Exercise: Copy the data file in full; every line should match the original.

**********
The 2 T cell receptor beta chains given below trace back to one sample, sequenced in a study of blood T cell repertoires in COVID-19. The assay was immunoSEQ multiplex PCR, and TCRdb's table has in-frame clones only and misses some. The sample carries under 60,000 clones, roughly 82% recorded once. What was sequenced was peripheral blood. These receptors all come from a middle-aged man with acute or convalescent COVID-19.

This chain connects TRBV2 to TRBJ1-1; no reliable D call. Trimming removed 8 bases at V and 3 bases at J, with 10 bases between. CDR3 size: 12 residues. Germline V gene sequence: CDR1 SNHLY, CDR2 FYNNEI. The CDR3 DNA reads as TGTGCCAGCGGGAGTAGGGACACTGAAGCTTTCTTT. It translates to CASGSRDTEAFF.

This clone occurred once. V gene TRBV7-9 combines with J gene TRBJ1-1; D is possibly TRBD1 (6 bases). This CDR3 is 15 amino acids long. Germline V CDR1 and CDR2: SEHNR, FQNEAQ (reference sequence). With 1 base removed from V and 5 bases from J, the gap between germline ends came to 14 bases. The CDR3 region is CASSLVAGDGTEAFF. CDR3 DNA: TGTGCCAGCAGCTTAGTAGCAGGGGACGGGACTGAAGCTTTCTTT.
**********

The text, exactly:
The 2 T cell receptor beta chains given below trace back to one sample, sequenced in a study of blood T cell repertoires in COVID-19. The assay was immunoSEQ multiplex PCR, and TCRdb's table has in-frame clones only and misses some. The sample carries under 60,000 clones, roughly 82% recorded once. What was sequenced was peripheral blood. These receptors all come from a middle-aged man with acute or convalescent COVID-19.

This chain connects TRBV2 to TRBJ1-1; no reliable D call. Trimming removed 8 bases at V and 3 bases at J, with 10 bases between. CDR3 size: 12 residues. Germline V gene sequence: CDR1 SNHLY, CDR2 FYNNEI. The CDR3 DNA reads as TGTGCCAGCGGGAGTAGGGACACTGAAGCTTTCTTT. It translates to CASGSRDTEAFF.

This clone occurred once. V gene TRBV7-9 combines with J gene TRBJ1-1; D is possibly TRBD1 (6 bases). This CDR3 is 15 amino acids long. Germline V CDR1 and CDR2: SEHNR, FQNEAQ (reference sequence). With 1 base removed from V and 5 bases from J, the gap between germline ends came to 14 bases. The CDR3 region is CASSLVAGDGTEAFF. CDR3 DNA: TGTGCCAGCAGCTTAGTAGCAGGGGACGGGACTGAAGCTTTCTTT.